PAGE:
But superdelegates need to go.
4. Bernie Sanders must be one of the leading voices against the Republican party in Congress: While Bernie Sanders unexpected success is noteworthy, the story most people aren’t talking about is the fact that he was relatively unknown until this past year despite being in Congress for nearly a quarter century. He’s technically been an “independent,” but he’s almost always aligned with Democrats. It’s ridiculous that the left has had someone mostly on their side who can dish it out as well as he can; motivate voters the way that he can; and be the kind of fighter he’s been — but they’ve never really utilized him. While I’m sure there are all sorts of conspiracy theories people can come up with as to why that is, I think the truth of the matter goes back to point #1: For far too long, Democrats have been scared of pushing too far to the left.
A lot of what Sanders supporters want is largely just a return to economic policies of generations past, while expanding some of the programs we’ve already put in place like public education and Medicare to cover public colleges and all Americans.
It’s time for Sanders to be one of the leaders for Democrats against the Republican party’s propaganda machine.
5. It’s time for a “new guard” to lead the Democratic party: Okay, I know, this sounds slightly ridiculous considering Bernie Sanders is about to be 75-years-old in a couple of months and he’s been in Congress for over 25 years — so he’s not exactly “new.” By “new” I’m not necessarily talking about age or experience. What I mean is, his voice was new. His campaign brought with it a message of a newer generation of progressives. While most on the left are grateful for the work people Harry Reid, Barbara Boxer, Nancy Pelosi, Charles Schumer and many of the other long-time leaders of the party have done, it’s time for people like Cory Booker, Tammy Duckworth, Sherrod Brown, Al Franken, Jaquin and Julian Castro, Martin O’Malley, Kristen Gillbrand and others who, while known to some, still haven’t been used to their fullest potential within the party. These are some of the people who can continue the push toward a more progressive Democratic party by being the new “faces” for Democrats.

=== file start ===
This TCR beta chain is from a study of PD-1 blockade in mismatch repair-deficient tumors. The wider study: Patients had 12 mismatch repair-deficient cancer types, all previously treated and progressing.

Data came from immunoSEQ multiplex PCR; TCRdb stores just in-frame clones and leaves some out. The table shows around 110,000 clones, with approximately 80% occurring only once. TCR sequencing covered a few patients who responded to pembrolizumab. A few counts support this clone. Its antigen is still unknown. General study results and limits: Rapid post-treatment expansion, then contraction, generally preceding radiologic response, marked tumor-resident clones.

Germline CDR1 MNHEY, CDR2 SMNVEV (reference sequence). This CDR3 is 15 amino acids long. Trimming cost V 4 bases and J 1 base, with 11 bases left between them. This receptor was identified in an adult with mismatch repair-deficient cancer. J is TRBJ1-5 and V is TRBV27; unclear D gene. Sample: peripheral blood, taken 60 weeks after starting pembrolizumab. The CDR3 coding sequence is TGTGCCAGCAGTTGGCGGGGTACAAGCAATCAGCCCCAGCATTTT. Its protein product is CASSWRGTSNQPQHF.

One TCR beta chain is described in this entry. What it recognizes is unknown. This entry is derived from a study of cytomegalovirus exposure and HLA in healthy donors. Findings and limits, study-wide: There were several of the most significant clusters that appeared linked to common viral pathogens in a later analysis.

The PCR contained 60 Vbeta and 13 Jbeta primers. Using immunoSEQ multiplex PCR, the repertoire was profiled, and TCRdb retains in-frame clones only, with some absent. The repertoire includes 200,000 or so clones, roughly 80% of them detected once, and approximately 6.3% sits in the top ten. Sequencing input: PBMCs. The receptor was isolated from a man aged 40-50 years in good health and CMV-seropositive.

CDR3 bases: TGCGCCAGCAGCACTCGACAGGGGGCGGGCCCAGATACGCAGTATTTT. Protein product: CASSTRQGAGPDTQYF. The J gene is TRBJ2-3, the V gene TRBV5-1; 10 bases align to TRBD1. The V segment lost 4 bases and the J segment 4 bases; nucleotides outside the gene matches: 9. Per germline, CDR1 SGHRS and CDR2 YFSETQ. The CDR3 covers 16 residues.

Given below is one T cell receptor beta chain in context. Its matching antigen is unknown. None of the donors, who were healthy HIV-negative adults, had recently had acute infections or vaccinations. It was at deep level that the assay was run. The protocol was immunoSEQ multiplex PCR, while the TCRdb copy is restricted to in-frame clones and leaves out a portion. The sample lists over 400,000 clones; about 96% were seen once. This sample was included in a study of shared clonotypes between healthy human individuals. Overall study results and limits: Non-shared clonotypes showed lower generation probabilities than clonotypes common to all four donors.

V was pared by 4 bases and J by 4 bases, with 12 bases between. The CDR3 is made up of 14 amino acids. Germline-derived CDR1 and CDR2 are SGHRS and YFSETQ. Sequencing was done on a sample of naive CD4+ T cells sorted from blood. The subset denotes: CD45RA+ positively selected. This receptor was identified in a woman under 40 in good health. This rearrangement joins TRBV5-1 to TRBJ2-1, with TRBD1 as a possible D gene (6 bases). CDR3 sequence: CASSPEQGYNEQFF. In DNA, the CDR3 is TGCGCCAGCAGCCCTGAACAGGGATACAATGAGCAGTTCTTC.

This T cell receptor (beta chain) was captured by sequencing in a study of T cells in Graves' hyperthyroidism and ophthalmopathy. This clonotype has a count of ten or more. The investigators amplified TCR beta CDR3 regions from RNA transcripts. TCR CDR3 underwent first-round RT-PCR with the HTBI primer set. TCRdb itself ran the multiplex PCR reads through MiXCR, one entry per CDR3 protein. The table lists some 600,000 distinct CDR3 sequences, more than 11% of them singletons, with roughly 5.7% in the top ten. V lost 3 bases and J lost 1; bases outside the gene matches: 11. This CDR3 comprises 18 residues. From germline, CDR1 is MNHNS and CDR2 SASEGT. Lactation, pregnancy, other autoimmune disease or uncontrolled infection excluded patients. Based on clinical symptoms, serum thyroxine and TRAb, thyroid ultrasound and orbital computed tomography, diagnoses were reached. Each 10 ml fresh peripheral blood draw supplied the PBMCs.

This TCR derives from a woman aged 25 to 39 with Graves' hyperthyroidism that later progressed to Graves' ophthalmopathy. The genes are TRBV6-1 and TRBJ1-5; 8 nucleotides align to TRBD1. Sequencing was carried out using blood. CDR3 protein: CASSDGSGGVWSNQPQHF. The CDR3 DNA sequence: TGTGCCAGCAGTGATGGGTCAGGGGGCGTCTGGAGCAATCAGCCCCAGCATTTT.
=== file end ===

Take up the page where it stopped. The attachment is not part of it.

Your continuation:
I left Elizabeth Warren off that list as I’m one of those who thinks she’s headed toward the vice presidency.
Oh, and it goes without saying that they need to completely sever ties with Debbie Wasserman Shultz as DNC chair — she’s just awful.
While there’s obviously more the Democratic party can learn from the success of Bernie Sanders’ campaign (and I’m sure the comments section will be filled with plenty of conspiracies and other DNC-bashing nonsense by some), it’s my opinion that these are some of the main things the party should take away from one of the most unexpectedly successful presidential campaign’s in history.